Family experiences are disappearing.  We're growing apart, we have fewer moments in common, we don’t know how to be patient, ask permission or forgiveness, or say thanks.  Our homes are growing empty of relationships, contact, and encounter.  Without family, life grows empty; our network weakens.  Family saves us from fragmentation and uniformity, where people become isolated.  Divided, broken, or rigidly uniform societies are the result of broken family bonds.
The family teaches us to open our hearts to and be attentive to others.  Families are an opportunity, not a problem; care for, protect, and support them.  Perfect families, husbands, wives, parents, and children don't exist, but families are the answer.  God inspires us to love, and love engages with the beloved.  Care for our families, schools for the future, spaces of freedom, and centers of humanity.  The Eucharist is the meal of Jesus’ family; Jesus the Bread of Life wants to be present to nourish, sustain, and help us.
  • Ezr 9:5-9  I rose, fell on my knees, and said to the Lord, “I'm too ashamed to raise my face to you, for our guilt reaches to heaven.  We've been delivered up for our wicked deeds to foreign kings, the sword, captivity, pillage, and disgrace.  And now the Lord has given us mercy and relief.  We're slaves, but God has turned the Persian kings' good will toward us, giving us new life to restore the house of God....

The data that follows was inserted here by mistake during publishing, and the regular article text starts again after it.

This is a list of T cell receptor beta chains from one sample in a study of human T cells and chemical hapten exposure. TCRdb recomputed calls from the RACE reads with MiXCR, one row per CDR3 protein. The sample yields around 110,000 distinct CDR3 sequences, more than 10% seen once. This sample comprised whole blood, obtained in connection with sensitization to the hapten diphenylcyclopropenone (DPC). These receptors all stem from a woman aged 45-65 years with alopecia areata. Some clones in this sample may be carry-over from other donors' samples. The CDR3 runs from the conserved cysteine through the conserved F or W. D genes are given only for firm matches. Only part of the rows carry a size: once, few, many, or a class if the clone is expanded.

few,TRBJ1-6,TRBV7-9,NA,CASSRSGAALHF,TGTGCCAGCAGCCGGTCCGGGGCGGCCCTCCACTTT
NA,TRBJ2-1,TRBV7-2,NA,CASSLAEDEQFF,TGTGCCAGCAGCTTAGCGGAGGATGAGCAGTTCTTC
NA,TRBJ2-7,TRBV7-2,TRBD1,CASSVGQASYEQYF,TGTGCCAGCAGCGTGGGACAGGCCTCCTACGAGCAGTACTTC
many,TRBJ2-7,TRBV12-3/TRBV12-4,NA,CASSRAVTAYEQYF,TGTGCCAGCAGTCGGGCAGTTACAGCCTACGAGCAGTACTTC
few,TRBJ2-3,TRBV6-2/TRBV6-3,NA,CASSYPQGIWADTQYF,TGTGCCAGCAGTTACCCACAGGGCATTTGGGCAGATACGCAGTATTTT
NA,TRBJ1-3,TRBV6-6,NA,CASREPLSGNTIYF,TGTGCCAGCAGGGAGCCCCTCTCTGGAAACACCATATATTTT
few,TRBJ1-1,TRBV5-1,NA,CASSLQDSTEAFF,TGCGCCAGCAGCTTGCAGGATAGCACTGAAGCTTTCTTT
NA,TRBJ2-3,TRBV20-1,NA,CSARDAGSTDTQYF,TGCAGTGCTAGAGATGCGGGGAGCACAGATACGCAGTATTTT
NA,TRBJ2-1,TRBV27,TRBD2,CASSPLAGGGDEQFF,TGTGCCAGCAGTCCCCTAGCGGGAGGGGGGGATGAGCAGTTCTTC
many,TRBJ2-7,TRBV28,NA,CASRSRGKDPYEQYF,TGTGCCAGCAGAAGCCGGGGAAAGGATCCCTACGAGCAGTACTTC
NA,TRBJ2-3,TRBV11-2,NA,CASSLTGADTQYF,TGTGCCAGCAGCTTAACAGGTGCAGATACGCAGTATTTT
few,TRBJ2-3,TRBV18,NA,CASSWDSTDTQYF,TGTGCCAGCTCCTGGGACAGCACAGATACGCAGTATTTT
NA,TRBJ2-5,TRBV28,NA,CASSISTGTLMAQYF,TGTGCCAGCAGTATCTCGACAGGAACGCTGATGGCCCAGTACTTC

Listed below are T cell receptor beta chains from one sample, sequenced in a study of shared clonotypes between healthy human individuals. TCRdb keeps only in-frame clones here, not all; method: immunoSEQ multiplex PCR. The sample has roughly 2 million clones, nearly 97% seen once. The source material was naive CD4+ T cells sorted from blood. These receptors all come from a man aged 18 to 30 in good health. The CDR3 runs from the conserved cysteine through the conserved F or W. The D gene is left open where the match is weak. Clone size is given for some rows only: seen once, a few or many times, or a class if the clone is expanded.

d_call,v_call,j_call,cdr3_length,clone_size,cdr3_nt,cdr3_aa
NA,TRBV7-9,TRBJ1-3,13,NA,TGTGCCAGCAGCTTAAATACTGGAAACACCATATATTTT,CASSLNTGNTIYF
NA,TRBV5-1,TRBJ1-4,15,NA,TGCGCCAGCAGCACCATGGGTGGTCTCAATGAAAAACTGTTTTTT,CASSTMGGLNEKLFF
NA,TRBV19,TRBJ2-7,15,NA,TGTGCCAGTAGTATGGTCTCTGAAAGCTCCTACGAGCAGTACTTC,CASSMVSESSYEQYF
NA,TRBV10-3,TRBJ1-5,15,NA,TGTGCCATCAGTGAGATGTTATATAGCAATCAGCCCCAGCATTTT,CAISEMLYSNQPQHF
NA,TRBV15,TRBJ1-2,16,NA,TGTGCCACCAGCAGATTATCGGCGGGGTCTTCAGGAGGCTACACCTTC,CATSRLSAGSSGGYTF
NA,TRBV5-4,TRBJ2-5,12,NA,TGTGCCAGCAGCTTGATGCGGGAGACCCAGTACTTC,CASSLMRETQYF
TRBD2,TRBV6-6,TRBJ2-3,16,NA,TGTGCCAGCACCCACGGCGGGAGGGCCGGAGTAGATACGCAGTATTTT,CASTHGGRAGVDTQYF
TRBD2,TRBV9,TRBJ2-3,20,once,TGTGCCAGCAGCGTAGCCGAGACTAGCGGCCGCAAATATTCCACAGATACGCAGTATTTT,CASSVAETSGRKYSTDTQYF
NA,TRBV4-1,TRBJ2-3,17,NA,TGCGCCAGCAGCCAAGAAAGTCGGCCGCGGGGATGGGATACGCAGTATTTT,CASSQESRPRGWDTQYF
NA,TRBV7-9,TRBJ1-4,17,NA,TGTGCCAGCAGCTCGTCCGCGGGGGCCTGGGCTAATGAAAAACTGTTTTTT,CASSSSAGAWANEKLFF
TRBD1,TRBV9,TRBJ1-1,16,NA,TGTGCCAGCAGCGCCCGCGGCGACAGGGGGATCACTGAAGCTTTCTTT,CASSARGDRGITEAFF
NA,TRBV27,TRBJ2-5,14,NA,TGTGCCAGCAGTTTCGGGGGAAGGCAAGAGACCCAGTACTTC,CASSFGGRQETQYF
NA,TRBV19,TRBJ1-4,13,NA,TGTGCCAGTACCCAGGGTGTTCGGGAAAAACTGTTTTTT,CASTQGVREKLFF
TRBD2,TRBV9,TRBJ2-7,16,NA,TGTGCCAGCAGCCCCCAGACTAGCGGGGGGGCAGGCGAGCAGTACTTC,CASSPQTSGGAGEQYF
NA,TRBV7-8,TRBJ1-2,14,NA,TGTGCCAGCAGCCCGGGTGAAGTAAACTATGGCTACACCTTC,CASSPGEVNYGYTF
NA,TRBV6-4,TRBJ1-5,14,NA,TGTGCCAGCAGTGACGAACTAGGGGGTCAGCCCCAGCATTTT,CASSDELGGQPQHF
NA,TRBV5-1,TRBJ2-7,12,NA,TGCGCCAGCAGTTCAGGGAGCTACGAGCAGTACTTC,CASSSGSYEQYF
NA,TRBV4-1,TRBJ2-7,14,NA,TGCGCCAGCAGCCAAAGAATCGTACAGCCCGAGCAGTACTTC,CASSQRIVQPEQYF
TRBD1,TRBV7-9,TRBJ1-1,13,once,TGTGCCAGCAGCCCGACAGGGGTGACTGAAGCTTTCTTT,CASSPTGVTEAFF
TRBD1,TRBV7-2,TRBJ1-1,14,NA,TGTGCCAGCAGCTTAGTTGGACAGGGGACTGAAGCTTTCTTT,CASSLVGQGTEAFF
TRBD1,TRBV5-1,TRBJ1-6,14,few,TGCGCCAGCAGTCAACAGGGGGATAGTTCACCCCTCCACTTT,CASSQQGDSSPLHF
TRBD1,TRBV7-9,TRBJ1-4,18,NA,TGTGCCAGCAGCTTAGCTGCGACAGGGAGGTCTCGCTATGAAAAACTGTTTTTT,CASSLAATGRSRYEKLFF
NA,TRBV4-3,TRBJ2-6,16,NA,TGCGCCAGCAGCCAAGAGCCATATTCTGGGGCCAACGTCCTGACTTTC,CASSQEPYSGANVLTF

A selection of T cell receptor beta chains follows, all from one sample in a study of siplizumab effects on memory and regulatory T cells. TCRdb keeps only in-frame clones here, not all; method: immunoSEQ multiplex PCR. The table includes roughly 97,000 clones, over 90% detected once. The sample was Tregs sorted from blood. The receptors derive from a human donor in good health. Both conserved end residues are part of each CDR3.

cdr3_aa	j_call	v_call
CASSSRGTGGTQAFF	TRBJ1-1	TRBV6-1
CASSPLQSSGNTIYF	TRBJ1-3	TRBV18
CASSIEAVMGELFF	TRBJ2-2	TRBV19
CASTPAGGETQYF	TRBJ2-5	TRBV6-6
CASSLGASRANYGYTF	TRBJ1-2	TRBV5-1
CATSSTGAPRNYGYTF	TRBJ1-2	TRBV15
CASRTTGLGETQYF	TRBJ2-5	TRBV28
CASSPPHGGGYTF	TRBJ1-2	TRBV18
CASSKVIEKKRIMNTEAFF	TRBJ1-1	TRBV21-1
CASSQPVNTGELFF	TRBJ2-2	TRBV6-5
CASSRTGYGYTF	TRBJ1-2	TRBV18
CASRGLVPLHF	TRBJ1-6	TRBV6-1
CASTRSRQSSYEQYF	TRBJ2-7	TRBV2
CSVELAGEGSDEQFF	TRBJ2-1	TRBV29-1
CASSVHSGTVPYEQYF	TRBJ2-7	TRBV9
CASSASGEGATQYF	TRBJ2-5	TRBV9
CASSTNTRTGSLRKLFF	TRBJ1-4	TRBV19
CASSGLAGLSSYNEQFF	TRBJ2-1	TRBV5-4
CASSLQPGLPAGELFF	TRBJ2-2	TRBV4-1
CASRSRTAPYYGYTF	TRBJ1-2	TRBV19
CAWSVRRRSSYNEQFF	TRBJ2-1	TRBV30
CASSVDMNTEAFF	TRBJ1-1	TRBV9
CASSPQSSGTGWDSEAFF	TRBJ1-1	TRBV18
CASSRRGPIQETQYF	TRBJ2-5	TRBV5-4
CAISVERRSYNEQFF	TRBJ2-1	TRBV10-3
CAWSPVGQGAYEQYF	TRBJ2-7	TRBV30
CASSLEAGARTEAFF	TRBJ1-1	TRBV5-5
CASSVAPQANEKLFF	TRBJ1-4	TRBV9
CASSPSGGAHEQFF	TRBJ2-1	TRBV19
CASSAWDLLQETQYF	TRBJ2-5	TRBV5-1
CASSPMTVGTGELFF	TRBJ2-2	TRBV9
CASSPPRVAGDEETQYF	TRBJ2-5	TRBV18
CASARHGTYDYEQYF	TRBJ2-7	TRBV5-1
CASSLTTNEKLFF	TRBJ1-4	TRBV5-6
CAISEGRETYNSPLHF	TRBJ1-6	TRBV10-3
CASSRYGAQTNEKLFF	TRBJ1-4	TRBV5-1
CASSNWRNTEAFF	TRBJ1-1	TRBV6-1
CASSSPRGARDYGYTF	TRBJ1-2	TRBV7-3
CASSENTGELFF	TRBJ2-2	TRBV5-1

• Tobit 13:2, 3-4abefghn, 7-8  "Blessed be God, who lives for ever."  He scourges, then has mercy; casts down and brings up.  Praise him; though he's scattered you, he's shown you his greatness.  Bless the Lord, King of ages....
  • Lk 9:1-6  Jesus gave power and authority to the Twelve and sent them to proclaim the Kingdom and heal the sick:  “Take nothing.  Stay at and leave from whatever house you enter.  When they don't welcome you, shake the dust from your feet.”  They set out to proclaim the good news and cure diseases.
    • Creighton:  We're to share the good news and point people to God, but sometimes all we can do is sow seeds....
    • Passionist:  Though the people were in exile because of their sins, God had not abandoned them, and they were allowed to come home.  God keeps showing us mercy and offering new life.  Jesus sent the apostles out to help people rebuild their lives.  We're called to be his instruments of mercy to others.
      Padre Pio
    •  What kind of power and authority does God want you to exercise?  He can change our lives. Jesus wedded power and authority with love and humility, teaching us to use power for others' good.  He tells the apostles to travel light so they'll be free from greed and make room for God's provision. The Lord wants us to depend on him, not ourselves; he wants to work in and through us.  Do I place myself at his service?
    Today's saints, thanks to Universalis